Reading about the 50th anniversary of the independence of the Congo (that is the Democratic Republic of the Congo, or RDC) brought all the memories back. It was the story of how the vast area in the centre of Africa that had been run for eighty years, first brutally, then paternalistically, by one of the smallest and least substantial countries of Europe, had been plunged into a poorly-planned independence, and triggered a major international crisis.
Assumptions about Africa’s seamless progress to independence were shaken, and the dreams of what the continent could become were deformed by the painful intrusion of the Cold War, at that period still escalating.
My own memories of the Congo crisis, in the year I became a journalist, are still unusually vivid. My own political consciousness had been honed by the bitterly divisive Suez crisis of 1956, which presaged the real ending of the British empire, and one was aware that those who deplored such a development were seeking ways to discredit the process of decolonisation. I was not yet working on African matters, but the dominant press in Britain, Europe and America, dramatised simplistically events as they were unfolding. From the ominous public clash between King Baudouin of the Belgians and the Congo’s Prime Minister Patrice Lumumba, to the breakdown in anarchy of the Force Publique ten days later, going on to the secession of Katanga and the arrival of the UN Peacekeeping force, the news made acutely compulsive reading. It was the early days of TV reporting, but the radio reports added to the intensity of what was going on, and even the photographs meant that the faces of the players, Lumumba, Kasavubu, Tshombe were engraved on the international imagination. Friends of mine in Trinidad told me a local policeman earned the nickname ‘Tshombe’ because of a physical resemblance to the moon-faced puppet of the mining companies trying to resist change.
From accounts of the time, it was clear that the shock to the system, especially for the United Nations, and also to newly independent African states was considerable. Kwame Nkrumah, then President of Ghana, clear-sightedly grasped the problem the crisis posed for the very idea of African independence. The turbulent nature of the crisis was initially very divisive, and fuelled tensions between the Casablanca and Brazzaville Groups. The latter was manipulated by France, which had its own agenda, in support of secessionist Katanga and hostile to the UN intervention. However, the clear majority of African states were strongly against secession, and favoured the US- supported UN military operation to end Katanga’s independence in January 1963, swallowing the deep unhappiness in Africa at Western involvement in the murder of Lumumba.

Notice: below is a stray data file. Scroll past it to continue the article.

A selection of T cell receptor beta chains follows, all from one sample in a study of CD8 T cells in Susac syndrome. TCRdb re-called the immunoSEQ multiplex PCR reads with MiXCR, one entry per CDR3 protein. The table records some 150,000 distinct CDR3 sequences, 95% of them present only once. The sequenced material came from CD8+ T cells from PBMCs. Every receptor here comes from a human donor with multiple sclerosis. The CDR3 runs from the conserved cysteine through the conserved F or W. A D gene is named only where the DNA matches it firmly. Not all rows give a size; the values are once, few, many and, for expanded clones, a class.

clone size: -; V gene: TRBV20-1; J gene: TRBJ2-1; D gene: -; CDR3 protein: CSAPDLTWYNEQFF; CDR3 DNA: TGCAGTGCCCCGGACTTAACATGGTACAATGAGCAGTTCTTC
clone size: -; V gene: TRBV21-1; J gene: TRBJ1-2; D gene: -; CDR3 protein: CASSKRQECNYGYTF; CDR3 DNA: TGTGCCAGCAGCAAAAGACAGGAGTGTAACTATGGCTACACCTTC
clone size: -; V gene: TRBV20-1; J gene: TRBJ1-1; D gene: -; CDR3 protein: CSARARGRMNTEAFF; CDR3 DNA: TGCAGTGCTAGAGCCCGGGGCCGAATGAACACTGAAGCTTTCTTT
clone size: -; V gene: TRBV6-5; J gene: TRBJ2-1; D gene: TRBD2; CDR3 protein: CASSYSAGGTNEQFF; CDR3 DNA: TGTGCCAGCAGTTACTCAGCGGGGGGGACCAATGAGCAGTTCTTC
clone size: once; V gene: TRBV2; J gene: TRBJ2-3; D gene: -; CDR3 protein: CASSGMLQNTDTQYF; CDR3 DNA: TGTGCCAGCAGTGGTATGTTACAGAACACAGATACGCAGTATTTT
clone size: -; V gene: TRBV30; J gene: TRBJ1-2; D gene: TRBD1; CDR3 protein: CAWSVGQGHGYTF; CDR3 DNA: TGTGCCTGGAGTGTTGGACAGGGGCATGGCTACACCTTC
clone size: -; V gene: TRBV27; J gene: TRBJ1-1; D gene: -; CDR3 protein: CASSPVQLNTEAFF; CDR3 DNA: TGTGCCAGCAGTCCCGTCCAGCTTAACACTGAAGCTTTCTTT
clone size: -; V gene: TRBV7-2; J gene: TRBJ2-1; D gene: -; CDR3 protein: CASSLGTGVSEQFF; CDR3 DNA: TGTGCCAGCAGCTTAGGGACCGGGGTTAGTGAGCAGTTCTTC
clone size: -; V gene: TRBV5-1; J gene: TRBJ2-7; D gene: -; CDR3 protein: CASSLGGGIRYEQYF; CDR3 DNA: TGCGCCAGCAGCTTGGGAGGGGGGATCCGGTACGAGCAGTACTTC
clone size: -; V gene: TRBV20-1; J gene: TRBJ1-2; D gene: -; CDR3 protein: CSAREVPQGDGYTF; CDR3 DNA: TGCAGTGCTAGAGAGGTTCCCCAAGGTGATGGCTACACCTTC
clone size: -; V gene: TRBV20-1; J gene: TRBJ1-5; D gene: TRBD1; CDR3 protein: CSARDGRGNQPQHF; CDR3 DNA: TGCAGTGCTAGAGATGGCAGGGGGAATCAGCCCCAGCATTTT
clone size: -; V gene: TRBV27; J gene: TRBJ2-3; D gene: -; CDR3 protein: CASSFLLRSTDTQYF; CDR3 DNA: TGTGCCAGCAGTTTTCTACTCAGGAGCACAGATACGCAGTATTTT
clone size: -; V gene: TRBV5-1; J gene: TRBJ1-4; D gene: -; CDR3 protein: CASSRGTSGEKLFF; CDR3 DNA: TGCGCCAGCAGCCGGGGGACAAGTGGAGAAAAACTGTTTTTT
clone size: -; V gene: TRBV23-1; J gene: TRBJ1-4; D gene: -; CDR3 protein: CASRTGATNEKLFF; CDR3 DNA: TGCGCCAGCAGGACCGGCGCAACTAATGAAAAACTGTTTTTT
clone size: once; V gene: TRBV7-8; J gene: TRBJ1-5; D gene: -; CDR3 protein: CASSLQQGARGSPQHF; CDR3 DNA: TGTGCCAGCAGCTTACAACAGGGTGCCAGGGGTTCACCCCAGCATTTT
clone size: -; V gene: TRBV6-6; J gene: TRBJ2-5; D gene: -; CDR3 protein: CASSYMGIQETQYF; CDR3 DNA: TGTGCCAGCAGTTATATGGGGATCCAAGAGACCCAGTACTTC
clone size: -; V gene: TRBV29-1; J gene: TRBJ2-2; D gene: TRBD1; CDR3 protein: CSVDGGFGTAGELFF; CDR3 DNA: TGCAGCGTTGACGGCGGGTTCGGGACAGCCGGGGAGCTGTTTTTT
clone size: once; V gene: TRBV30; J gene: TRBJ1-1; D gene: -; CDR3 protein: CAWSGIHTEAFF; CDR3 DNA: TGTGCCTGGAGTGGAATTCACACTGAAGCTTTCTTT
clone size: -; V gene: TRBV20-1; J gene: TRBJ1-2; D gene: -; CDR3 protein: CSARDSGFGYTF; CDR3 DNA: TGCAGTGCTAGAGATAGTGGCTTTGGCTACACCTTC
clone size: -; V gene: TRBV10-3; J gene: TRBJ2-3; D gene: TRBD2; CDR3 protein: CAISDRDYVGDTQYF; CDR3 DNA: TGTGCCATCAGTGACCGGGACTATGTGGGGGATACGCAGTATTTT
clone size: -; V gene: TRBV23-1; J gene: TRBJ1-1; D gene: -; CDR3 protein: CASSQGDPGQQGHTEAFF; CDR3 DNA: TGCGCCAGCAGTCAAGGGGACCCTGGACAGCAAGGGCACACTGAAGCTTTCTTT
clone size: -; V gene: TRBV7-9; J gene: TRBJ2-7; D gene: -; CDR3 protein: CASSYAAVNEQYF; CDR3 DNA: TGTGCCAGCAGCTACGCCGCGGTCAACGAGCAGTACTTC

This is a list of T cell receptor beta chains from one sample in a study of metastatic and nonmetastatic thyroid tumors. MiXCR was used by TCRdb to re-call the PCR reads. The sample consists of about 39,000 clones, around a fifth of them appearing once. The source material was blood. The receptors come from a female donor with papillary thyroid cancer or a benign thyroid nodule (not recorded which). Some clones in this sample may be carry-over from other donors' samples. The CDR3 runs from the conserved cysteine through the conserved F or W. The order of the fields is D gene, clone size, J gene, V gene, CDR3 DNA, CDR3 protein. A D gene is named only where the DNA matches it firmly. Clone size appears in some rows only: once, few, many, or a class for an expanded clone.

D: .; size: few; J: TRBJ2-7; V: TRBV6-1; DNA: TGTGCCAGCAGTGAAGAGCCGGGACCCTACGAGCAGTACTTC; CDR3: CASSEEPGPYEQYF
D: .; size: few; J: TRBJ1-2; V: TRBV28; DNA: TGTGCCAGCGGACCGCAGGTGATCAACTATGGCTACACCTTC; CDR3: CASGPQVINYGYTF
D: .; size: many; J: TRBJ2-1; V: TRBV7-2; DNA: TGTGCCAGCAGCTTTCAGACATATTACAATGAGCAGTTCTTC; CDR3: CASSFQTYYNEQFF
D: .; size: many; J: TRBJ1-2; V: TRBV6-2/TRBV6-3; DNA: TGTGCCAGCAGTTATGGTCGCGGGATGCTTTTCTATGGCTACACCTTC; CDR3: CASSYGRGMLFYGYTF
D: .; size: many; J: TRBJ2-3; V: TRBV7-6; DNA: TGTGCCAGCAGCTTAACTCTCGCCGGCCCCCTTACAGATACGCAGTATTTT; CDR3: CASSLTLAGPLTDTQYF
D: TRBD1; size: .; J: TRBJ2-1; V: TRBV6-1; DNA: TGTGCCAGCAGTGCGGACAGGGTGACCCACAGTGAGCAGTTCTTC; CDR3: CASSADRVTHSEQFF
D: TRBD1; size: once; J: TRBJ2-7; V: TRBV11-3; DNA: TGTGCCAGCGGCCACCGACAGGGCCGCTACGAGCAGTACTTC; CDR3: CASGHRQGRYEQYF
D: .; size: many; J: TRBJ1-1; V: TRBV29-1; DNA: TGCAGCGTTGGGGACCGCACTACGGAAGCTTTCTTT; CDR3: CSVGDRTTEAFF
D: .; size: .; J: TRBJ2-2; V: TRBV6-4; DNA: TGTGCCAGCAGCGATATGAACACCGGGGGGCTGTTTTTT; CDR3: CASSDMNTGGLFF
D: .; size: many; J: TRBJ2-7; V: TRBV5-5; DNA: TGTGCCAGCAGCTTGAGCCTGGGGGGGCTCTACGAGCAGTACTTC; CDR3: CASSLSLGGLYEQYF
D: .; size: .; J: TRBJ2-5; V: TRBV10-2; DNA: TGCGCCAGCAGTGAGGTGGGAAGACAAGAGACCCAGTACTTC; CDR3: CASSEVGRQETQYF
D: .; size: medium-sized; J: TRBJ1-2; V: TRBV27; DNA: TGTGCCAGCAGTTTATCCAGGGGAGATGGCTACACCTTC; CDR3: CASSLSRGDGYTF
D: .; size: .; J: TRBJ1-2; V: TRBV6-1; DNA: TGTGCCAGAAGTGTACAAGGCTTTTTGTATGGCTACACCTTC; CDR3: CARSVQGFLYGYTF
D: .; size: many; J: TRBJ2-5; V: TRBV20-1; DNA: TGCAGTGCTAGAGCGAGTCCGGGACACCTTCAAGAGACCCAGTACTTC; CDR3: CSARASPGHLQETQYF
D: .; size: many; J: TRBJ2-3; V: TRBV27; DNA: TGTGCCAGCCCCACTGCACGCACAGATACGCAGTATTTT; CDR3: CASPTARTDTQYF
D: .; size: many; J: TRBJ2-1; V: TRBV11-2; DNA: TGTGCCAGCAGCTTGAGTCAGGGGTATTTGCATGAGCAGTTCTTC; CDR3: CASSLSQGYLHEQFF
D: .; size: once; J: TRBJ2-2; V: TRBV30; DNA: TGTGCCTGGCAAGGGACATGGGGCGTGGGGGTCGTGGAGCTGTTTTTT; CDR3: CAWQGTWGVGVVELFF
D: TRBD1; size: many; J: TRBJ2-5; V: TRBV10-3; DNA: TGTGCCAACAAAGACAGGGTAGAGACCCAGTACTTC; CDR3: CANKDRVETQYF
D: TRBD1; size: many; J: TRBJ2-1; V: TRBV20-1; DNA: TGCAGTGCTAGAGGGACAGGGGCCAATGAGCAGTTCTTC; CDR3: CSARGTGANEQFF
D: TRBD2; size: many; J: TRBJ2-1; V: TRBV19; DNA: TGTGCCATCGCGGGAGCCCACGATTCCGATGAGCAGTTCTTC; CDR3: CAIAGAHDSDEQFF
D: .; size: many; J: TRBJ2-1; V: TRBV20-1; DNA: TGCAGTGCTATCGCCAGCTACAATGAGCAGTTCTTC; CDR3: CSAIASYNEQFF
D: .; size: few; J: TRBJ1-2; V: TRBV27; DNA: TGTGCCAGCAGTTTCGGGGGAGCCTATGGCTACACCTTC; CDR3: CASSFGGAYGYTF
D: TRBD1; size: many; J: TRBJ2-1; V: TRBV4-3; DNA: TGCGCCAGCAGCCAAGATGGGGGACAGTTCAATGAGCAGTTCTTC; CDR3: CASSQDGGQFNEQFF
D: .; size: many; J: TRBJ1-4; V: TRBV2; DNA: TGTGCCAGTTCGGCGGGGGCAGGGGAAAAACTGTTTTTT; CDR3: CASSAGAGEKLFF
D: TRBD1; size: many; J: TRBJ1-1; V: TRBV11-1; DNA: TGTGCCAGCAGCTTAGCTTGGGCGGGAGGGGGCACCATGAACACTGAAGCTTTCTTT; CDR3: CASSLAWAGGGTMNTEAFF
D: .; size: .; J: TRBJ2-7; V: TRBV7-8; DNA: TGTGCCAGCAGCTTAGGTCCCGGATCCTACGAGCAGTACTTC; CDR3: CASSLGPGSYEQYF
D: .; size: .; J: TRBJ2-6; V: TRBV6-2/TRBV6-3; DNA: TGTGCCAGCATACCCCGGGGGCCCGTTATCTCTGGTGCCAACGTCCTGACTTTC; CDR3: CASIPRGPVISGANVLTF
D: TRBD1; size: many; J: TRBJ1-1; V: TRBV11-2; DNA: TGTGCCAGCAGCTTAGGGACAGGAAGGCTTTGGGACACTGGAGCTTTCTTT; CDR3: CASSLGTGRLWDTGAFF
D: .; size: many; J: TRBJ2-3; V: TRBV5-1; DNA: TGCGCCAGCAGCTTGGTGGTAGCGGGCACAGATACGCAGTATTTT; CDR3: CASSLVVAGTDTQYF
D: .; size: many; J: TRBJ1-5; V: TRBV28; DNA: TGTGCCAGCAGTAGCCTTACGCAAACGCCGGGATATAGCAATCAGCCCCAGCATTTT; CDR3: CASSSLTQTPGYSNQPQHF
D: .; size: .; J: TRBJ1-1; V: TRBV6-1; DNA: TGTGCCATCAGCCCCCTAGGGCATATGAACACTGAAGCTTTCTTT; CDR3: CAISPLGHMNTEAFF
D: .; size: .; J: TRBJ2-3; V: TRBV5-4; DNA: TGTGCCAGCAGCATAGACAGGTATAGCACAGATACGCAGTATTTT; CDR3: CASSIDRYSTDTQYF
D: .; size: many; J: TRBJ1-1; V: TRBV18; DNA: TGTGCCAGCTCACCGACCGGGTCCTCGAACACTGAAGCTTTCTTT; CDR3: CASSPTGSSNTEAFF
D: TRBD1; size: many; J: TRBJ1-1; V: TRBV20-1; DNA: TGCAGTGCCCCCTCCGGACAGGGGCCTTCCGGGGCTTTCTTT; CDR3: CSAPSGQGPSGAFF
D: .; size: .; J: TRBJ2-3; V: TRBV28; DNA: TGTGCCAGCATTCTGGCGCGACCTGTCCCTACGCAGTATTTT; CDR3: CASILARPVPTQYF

Indeed, the major lessons of the Congo crisis were, firstly that the newly independent states of Africa were strongly against any secession, and secondly, that the best way of insulating the continent against the destabilising effects of Cold War rivalries was to build their own unity. Thus, once Katanga secession had been ended, the path was clear for the establishment of the Organisation of African Unity (OAU) in May 1963. This was largely on the terms of the conservative African states, which by now had been consolidated into the Monrovia Group, but it still represented a kind of fulfilment for those (above all Ghana’s President Kwame Nkrumah) who dreamed of a united continent. Looking back over the fifty year perspective, it was the Congo crisis, agonising as it was, that helped bring the OAU into existence.
The story of the Congo itself, however, was in no way a success story. The arrival in power of President Mobutu in 1965 may have ensured the consolidation of power within the country’s massive area, but the house Mobutu constructed was built on the sand of corruption and oppression, and proved to be a hollow edifice. And since his fall, the idea that Mobutu’s successors – the Kabilas, father and son – have hardly been able to make anything of the wreck. The civil wars between 1898 and 2003 left millions dead. And although parts of the country such as Katanga function somehow as autonomous units, the total image is of little more than a failed state.
Those who still hold out hope point to the 2006 elections, although scarcely democratic, and the deal last year with President Kagamé of Rwanda, which may have brought a little more stability in Eastern Congo, to the point that President Kabila can envisage the departure of the 17,000 UN troops presently there. Western countries, too, continue to pump in aid, and appear to have agreed to writing off a large slice of debt. So, the ‘celebrations’ of June 30, which attracted somewhat reluctantly, King Albert of the Belgians, as well as Ban Ki-Moon, and a number of African leaders including presidents Zuma and Mugabe, were not just an acceptance of the central role the Congo must continue to play in African affairs, but a testimony to what the country, brimming with mineral wealth, might still be.